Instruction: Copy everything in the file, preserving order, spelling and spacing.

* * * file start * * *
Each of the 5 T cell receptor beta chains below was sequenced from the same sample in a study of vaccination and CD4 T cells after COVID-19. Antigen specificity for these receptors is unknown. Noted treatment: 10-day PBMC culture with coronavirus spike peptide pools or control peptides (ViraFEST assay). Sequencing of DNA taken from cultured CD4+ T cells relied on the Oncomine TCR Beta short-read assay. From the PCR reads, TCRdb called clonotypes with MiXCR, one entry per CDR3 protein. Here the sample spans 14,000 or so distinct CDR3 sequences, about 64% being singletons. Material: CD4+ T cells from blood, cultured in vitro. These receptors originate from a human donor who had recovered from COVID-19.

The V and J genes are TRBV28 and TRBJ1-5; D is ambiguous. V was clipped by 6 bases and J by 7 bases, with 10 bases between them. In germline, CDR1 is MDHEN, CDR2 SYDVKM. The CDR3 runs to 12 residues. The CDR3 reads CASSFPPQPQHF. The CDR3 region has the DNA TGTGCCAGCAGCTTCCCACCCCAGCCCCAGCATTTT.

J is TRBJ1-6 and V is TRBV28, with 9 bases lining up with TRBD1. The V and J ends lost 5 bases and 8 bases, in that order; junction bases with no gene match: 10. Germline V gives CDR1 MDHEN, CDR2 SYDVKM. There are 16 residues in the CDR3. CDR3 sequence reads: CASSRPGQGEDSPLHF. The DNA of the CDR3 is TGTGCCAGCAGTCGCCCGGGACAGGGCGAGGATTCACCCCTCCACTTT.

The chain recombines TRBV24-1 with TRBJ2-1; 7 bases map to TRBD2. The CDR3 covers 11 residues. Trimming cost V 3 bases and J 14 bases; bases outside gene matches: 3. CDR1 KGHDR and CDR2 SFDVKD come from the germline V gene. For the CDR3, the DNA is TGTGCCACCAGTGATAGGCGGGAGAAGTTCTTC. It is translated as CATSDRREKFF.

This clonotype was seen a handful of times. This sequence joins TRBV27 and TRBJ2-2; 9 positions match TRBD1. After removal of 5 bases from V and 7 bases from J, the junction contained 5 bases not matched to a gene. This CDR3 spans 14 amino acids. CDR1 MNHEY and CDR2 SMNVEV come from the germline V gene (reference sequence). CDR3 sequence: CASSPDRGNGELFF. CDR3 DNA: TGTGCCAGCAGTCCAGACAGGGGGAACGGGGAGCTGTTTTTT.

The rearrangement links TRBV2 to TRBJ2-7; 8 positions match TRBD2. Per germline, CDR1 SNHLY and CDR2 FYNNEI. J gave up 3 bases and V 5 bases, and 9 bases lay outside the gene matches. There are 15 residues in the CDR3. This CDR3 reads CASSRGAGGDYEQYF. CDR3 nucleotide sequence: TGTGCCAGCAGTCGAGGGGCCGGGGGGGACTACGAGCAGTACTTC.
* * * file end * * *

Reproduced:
Each of the 5 T cell receptor beta chains below was sequenced from the same sample in a study of vaccination and CD4 T cells after COVID-19. Antigen specificity for these receptors is unknown. Noted treatment: 10-day PBMC culture with coronavirus spike peptide pools or control peptides (ViraFEST assay). Sequencing of DNA taken from cultured CD4+ T cells relied on the Oncomine TCR Beta short-read assay. From the PCR reads, TCRdb called clonotypes with MiXCR, one entry per CDR3 protein. Here the sample spans 14,000 or so distinct CDR3 sequences, about 64% being singletons. Material: CD4+ T cells from blood, cultured in vitro. These receptors originate from a human donor who had recovered from COVID-19.

The V and J genes are TRBV28 and TRBJ1-5; D is ambiguous. V was clipped by 6 bases and J by 7 bases, with 10 bases between them. In germline, CDR1 is MDHEN, CDR2 SYDVKM. The CDR3 runs to 12 residues. The CDR3 reads CASSFPPQPQHF. The CDR3 region has the DNA TGTGCCAGCAGCTTCCCACCCCAGCCCCAGCATTTT.

J is TRBJ1-6 and V is TRBV28, with 9 bases lining up with TRBD1. The V and J ends lost 5 bases and 8 bases, in that order; junction bases with no gene match: 10. Germline V gives CDR1 MDHEN, CDR2 SYDVKM. There are 16 residues in the CDR3. CDR3 sequence reads: CASSRPGQGEDSPLHF. The DNA of the CDR3 is TGTGCCAGCAGTCGCCCGGGACAGGGCGAGGATTCACCCCTCCACTTT.

The chain recombines TRBV24-1 with TRBJ2-1; 7 bases map to TRBD2. The CDR3 covers 11 residues. Trimming cost V 3 bases and J 14 bases; bases outside gene matches: 3. CDR1 KGHDR and CDR2 SFDVKD come from the germline V gene. For the CDR3, the DNA is TGTGCCACCAGTGATAGGCGGGAGAAGTTCTTC. It is translated as CATSDRREKFF.

This clonotype was seen a handful of times. This sequence joins TRBV27 and TRBJ2-2; 9 positions match TRBD1. After removal of 5 bases from V and 7 bases from J, the junction contained 5 bases not matched to a gene. This CDR3 spans 14 amino acids. CDR1 MNHEY and CDR2 SMNVEV come from the germline V gene (reference sequence). CDR3 sequence: CASSPDRGNGELFF. CDR3 DNA: TGTGCCAGCAGTCCAGACAGGGGGAACGGGGAGCTGTTTTTT.

The rearrangement links TRBV2 to TRBJ2-7; 8 positions match TRBD2. Per germline, CDR1 SNHLY and CDR2 FYNNEI. J gave up 3 bases and V 5 bases, and 9 bases lay outside the gene matches. There are 15 residues in the CDR3. This CDR3 reads CASSRGAGGDYEQYF. CDR3 nucleotide sequence: TGTGCCAGCAGTCGAGGGGCCGGGGGGGACTACGAGCAGTACTTC.